Justice Kennedy's the one to watch on gay marriage test

Aug 8, 2010 Full story: The Modesto Bee 32

Supreme Court Justice Anthony Kennedy eventually will get his hands on California's gay marriage ban.

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Frank Stanton

Saratoga Springs, NY

#1 Aug 8, 2010
We got a few years before a gay marriage case makes it's way to SCOTUS, probably 4 or 5 years. The makeup of the court will probably change by then. And most people will have gotten used tot he idea of gay marriage being a normal thing without the sky falling as many of the righh-wing loons have predicted.

I think the tide has turned in our favor.

“TMA&CRR One Love One Marriage ”

Since: Sep 09

port orange

#2 Aug 8, 2010
"The resulting evidence," Walker wrote, "shows that Proposition 8 simply conflicts with the guarantees of the 14th Amendment."

well duhh
Frank Stanton

Saratoga Springs, NY

#3 Aug 8, 2010
Travis A wrote:
"The resulting evidence," Walker wrote, "shows that Proposition 8 simply conflicts with the guarantees of the 14th Amendment."
well duhh
Well, he HAD to state the obvious, for the future appeals.
unimpressed

Idyllwild, CA

#4 Aug 8, 2010
Next up...repeal the 14th amendment. Republican Senators Jon Kyl & Lindsey Graham are pushing the idea to simultaneously tackle the immigration "problem" and shut down the gays all at once.
Frank Stanton

Saratoga Springs, NY

#5 Aug 8, 2010
unimpressed wrote:
Next up...repeal the 14th amendment. Republican Senators Jon Kyl & Lindsey Graham are pushing the idea to simultaneously tackle the immigration "problem" and shut down the gays all at once.
They are not atlking about repeal of the 14th Amendment. They are talking about repeal of that one section of the 14th Amendment that gives citizenship to any person born in the U.S.

Clearly the writers of that amendment never envisioned the non-mlitray, but crimina, invasion of our country by Mexico and other Latin America peoples.

I DO support the repeal of that section and favor replacing it with:

Section 1. All persons born or naturalized in the United States, and subject to the jurisdiction thereof, are citizens of the United States and of the State wherein they reside PROVIDED THAT BOTH NATURAL PARENTS, I.E. NOT ADOPTIVE PARENTS, ARE CITIZENS OF THE UNITED STATES. No State shall make or enforce any law which shall abridge the privileges or immunities of citizens of the United States; nor shall any State deprive any person of life, liberty, or property, without due process of law; nor deny to any person within its jurisdiction the equal protection of the laws.
Frank Stanton

Saratoga Springs, NY

#6 Aug 8, 2010
unimpressed wrote:
Next up...repeal the 14th amendment. Republican Senators Jon Kyl & Lindsey Graham are pushing the idea to simultaneously tackle the immigration "problem" and shut down the gays all at once.
They are not talking about repeal of the 14th Amendment. They are talking about repeal of that one section of the 14th Amendment that gives citizenship to any person born in the U.S.

Clearly the writers of that amendment never envisioned the non-mlitray, but criminal, invasion of our country by Mexico and other Latin America peoples.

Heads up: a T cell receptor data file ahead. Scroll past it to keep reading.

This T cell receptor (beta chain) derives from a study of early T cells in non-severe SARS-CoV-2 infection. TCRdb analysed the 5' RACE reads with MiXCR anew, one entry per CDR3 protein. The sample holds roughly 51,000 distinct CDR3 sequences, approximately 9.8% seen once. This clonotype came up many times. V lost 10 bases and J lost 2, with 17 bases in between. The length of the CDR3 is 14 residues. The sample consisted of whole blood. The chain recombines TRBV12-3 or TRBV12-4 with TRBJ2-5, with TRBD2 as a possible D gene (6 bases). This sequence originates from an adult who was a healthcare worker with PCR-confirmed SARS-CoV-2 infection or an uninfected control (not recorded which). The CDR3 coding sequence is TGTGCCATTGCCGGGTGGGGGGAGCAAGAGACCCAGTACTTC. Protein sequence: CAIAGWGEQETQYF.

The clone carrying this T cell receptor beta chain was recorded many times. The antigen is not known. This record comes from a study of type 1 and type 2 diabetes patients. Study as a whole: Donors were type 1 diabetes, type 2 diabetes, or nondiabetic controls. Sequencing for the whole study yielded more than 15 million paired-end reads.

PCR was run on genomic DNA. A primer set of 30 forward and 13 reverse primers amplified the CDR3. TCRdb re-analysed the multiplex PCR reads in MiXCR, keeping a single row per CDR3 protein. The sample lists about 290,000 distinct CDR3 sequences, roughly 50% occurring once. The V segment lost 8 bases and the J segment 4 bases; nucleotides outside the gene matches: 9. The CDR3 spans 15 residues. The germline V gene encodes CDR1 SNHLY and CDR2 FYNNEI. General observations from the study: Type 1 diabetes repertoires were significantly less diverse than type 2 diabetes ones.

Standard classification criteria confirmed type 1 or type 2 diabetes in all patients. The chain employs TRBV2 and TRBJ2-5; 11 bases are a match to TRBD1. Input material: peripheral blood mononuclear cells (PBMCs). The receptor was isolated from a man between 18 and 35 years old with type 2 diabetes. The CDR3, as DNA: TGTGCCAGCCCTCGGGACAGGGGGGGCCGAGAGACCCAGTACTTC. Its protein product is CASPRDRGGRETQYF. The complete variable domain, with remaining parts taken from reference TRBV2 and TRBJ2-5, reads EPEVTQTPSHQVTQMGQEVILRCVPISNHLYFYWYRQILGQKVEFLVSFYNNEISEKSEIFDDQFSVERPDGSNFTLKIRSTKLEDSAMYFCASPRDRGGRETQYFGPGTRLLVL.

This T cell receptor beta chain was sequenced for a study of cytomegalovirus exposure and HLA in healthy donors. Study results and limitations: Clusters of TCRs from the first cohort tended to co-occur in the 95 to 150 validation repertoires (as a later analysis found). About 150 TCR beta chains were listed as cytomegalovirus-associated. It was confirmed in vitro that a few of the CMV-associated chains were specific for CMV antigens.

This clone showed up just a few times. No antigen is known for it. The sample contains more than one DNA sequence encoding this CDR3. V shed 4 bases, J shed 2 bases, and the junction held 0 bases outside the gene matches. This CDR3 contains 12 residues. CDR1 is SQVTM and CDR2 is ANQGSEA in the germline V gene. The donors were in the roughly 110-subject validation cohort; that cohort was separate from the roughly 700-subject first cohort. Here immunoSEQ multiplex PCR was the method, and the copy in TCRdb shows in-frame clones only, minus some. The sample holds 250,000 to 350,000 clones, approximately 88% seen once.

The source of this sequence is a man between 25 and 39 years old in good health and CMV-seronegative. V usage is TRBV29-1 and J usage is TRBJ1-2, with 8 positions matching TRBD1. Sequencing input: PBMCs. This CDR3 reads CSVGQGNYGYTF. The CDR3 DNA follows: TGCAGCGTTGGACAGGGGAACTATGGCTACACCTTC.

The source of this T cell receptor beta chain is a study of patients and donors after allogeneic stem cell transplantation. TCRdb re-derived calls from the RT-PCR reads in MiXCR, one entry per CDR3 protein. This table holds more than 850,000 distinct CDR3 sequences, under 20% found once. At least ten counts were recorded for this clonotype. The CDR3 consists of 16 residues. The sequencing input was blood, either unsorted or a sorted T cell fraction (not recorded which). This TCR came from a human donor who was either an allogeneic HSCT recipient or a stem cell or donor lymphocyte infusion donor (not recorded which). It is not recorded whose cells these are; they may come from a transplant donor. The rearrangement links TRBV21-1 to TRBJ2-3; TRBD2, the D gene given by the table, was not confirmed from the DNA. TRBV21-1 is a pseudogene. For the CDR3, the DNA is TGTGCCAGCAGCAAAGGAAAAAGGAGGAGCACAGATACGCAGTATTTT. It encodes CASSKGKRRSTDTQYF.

I DO support the repeal of that section and favor replacing it with:

Section 1. All persons born or naturalized in the United States, and subject to the jurisdiction thereof, are citizens of the United States and of the State wherein they reside PROVIDED THAT BOTH NATURAL PARENTS, I.E. NOT ADOPTIVE PARENTS, ARE CITIZENS OF THE UNITED STATES. No State shall make or enforce any law which shall abridge the privileges or immunities of citizens of the United States; nor shall any State deprive any person of life, liberty, or property, without due process of law; nor deny to any person within its jurisdiction the equal protection of the laws.
G in SF

San Francisco, CA

#7 Aug 8, 2010
It is possible that this case won't go to SCOTUS. If Roberts can't count on Kennedy's vote, he might decide not to take the case so that marriage would be legal in California (a small 'loss') vs. marriage being legal in the whole country (a big 'loss'). Walker's opinion was brilliantly written. Everyone is talking about Kennedy, but it's just as much about the decision that Chief Justice Roberts is going to have to make also.

I think the case will either be accepted or rejected by SCOTUS in 2-3 yrs, not 4-5 as Frank suggested. Still, the makeup of the court might be different AND attitudes among the Supremes/nation might adjust in our favor by then.

Since: Apr 07

Philadelphia, PA

#8 Aug 8, 2010
G in SF wrote:
It is possible that this case won't go to SCOTUS. If Roberts can't count on Kennedy's vote, he might decide not to take the case so that marriage would be legal in California (a small 'loss') vs. marriage being legal in the whole country (a big 'loss'). Walker's opinion was brilliantly written. Everyone is talking about Kennedy, but it's just as much about the decision that Chief Justice Roberts is going to have to make also.
I think the case will either be accepted or rejected by SCOTUS in 2-3 yrs, not 4-5 as Frank suggested. Still, the makeup of the court might be different AND attitudes among the Supremes/nation might adjust in our favor by then.
I think the problem is entirely different, and it lies within the scope of the last sentence in your post.